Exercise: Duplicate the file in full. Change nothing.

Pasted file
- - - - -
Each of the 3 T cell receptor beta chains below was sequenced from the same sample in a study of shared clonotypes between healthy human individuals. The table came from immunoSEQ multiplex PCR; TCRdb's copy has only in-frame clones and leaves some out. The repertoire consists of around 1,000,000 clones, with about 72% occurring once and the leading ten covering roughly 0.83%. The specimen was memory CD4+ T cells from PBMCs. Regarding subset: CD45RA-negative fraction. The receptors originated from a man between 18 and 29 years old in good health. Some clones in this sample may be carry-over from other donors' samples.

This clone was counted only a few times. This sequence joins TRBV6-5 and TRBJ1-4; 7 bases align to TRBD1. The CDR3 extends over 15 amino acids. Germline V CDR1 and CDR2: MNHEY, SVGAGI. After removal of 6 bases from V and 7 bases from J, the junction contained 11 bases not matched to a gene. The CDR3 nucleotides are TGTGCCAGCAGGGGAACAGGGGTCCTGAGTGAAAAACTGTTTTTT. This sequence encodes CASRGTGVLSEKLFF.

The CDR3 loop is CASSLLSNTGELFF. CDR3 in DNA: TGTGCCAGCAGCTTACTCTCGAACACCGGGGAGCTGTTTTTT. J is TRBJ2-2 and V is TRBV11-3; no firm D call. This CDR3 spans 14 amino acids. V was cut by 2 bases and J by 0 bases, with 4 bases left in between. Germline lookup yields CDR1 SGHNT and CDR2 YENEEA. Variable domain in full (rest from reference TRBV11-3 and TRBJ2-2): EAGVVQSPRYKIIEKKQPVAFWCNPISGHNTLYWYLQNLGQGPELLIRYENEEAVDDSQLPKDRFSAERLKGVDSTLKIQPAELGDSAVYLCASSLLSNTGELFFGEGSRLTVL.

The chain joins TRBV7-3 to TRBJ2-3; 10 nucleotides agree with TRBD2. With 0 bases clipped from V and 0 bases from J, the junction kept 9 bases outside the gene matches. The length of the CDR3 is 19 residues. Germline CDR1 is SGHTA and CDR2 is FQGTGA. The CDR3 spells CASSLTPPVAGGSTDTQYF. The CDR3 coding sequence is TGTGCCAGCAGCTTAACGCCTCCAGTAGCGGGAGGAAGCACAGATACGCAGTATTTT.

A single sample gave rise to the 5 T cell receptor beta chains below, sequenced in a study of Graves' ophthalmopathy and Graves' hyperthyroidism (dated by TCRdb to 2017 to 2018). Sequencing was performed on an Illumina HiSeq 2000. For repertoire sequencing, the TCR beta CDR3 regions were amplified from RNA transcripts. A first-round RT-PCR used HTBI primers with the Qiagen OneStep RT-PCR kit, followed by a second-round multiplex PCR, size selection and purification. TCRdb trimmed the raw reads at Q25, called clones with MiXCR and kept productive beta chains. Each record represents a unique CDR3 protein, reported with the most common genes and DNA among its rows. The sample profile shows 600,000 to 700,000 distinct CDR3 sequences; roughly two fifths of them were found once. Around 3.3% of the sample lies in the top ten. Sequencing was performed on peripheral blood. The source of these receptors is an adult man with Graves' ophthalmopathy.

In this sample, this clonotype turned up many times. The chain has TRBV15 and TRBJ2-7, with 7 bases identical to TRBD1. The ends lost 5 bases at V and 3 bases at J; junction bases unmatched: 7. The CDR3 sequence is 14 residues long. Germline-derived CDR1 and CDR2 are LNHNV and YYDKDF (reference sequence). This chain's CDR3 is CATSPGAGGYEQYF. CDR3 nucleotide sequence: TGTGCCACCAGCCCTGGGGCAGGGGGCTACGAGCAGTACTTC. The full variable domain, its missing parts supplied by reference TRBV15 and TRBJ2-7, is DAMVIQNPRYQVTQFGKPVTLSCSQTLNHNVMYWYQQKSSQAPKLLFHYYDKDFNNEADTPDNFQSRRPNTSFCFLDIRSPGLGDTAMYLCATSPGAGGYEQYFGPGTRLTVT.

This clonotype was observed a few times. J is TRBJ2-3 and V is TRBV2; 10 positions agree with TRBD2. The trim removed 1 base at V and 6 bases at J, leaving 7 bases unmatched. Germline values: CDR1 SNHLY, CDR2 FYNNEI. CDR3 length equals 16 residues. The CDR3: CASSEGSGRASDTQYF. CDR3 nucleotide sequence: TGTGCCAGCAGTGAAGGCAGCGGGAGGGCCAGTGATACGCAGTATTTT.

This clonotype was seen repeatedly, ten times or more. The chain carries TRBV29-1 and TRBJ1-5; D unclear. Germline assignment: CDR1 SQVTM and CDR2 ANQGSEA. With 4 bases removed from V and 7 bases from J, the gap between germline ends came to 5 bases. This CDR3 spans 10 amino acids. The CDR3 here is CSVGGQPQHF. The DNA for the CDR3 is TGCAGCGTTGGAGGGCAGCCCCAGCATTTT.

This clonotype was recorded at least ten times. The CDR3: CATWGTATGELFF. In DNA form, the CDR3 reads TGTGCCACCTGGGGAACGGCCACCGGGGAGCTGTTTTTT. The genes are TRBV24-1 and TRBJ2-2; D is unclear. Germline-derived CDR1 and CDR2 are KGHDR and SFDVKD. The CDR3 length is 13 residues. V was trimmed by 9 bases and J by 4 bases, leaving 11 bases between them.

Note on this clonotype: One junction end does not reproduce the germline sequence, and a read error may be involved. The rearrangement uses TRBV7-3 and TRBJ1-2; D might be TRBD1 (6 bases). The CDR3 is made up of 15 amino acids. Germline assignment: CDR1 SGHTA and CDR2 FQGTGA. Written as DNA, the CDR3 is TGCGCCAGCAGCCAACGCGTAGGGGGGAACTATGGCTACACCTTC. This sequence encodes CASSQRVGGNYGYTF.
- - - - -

Each of the 3 T cell receptor beta chains below was sequenced from the same sample in a study of shared clonotypes between healthy human individuals. The table came from immunoSEQ multiplex PCR; TCRdb's copy has only in-frame clones and leaves some out. The repertoire consists of around 1,000,000 clones, with about 72% occurring once and the leading ten covering roughly 0.83%. The specimen was memory CD4+ T cells from PBMCs. Regarding subset: CD45RA-negative fraction. The receptors originated from a man between 18 and 29 years old in good health. Some clones in this sample may be carry-over from other donors' samples.

This clone was counted only a few times. This sequence joins TRBV6-5 and TRBJ1-4; 7 bases align to TRBD1. The CDR3 extends over 15 amino acids. Germline V CDR1 and CDR2: MNHEY, SVGAGI. After removal of 6 bases from V and 7 bases from J, the junction contained 11 bases not matched to a gene. The CDR3 nucleotides are TGTGCCAGCAGGGGAACAGGGGTCCTGAGTGAAAAACTGTTTTTT. This sequence encodes CASRGTGVLSEKLFF.

The CDR3 loop is CASSLLSNTGELFF. CDR3 in DNA: TGTGCCAGCAGCTTACTCTCGAACACCGGGGAGCTGTTTTTT. J is TRBJ2-2 and V is TRBV11-3; no firm D call. This CDR3 spans 14 amino acids. V was cut by 2 bases and J by 0 bases, with 4 bases left in between. Germline lookup yields CDR1 SGHNT and CDR2 YENEEA. Variable domain in full (rest from reference TRBV11-3 and TRBJ2-2): EAGVVQSPRYKIIEKKQPVAFWCNPISGHNTLYWYLQNLGQGPELLIRYENEEAVDDSQLPKDRFSAERLKGVDSTLKIQPAELGDSAVYLCASSLLSNTGELFFGEGSRLTVL.

The chain joins TRBV7-3 to TRBJ2-3; 10 nucleotides agree with TRBD2. With 0 bases clipped from V and 0 bases from J, the junction kept 9 bases outside the gene matches. The length of the CDR3 is 19 residues. Germline CDR1 is SGHTA and CDR2 is FQGTGA. The CDR3 spells CASSLTPPVAGGSTDTQYF. The CDR3 coding sequence is TGTGCCAGCAGCTTAACGCCTCCAGTAGCGGGAGGAAGCACAGATACGCAGTATTTT.

A single sample gave rise to the 5 T cell receptor beta chains below, sequenced in a study of Graves' ophthalmopathy and Graves' hyperthyroidism (dated by TCRdb to 2017 to 2018). Sequencing was performed on an Illumina HiSeq 2000. For repertoire sequencing, the TCR beta CDR3 regions were amplified from RNA transcripts. A first-round RT-PCR used HTBI primers with the Qiagen OneStep RT-PCR kit, followed by a second-round multiplex PCR, size selection and purification. TCRdb trimmed the raw reads at Q25, called clones with MiXCR and kept productive beta chains. Each record represents a unique CDR3 protein, reported with the most common genes and DNA among its rows. The sample profile shows 600,000 to 700,000 distinct CDR3 sequences; roughly two fifths of them were found once. Around 3.3% of the sample lies in the top ten. Sequencing was performed on peripheral blood. The source of these receptors is an adult man with Graves' ophthalmopathy.

In this sample, this clonotype turned up many times. The chain has TRBV15 and TRBJ2-7, with 7 bases identical to TRBD1. The ends lost 5 bases at V and 3 bases at J; junction bases unmatched: 7. The CDR3 sequence is 14 residues long. Germline-derived CDR1 and CDR2 are LNHNV and YYDKDF (reference sequence). This chain's CDR3 is CATSPGAGGYEQYF. CDR3 nucleotide sequence: TGTGCCACCAGCCCTGGGGCAGGGGGCTACGAGCAGTACTTC. The full variable domain, its missing parts supplied by reference TRBV15 and TRBJ2-7, is DAMVIQNPRYQVTQFGKPVTLSCSQTLNHNVMYWYQQKSSQAPKLLFHYYDKDFNNEADTPDNFQSRRPNTSFCFLDIRSPGLGDTAMYLCATSPGAGGYEQYFGPGTRLTVT.

This clonotype was observed a few times. J is TRBJ2-3 and V is TRBV2; 10 positions agree with TRBD2. The trim removed 1 base at V and 6 bases at J, leaving 7 bases unmatched. Germline values: CDR1 SNHLY, CDR2 FYNNEI. CDR3 length equals 16 residues. The CDR3: CASSEGSGRASDTQYF. CDR3 nucleotide sequence: TGTGCCAGCAGTGAAGGCAGCGGGAGGGCCAGTGATACGCAGTATTTT.

This clonotype was seen repeatedly, ten times or more. The chain carries TRBV29-1 and TRBJ1-5; D unclear. Germline assignment: CDR1 SQVTM and CDR2 ANQGSEA. With 4 bases removed from V and 7 bases from J, the gap between germline ends came to 5 bases. This CDR3 spans 10 amino acids. The CDR3 here is CSVGGQPQHF. The DNA for the CDR3 is TGCAGCGTTGGAGGGCAGCCCCAGCATTTT.

This clonotype was recorded at least ten times. The CDR3: CATWGTATGELFF. In DNA form, the CDR3 reads TGTGCCACCTGGGGAACGGCCACCGGGGAGCTGTTTTTT. The genes are TRBV24-1 and TRBJ2-2; D is unclear. Germline-derived CDR1 and CDR2 are KGHDR and SFDVKD. The CDR3 length is 13 residues. V was trimmed by 9 bases and J by 4 bases, leaving 11 bases between them.

Note on this clonotype: One junction end does not reproduce the germline sequence, and a read error may be involved. The rearrangement uses TRBV7-3 and TRBJ1-2; D might be TRBD1 (6 bases). The CDR3 is made up of 15 amino acids. Germline assignment: CDR1 SGHTA and CDR2 FQGTGA. Written as DNA, the CDR3 is TGCGCCAGCAGCCAACGCGTAGGGGGGAACTATGGCTACACCTTC. This sequence encodes CASSQRVGGNYGYTF.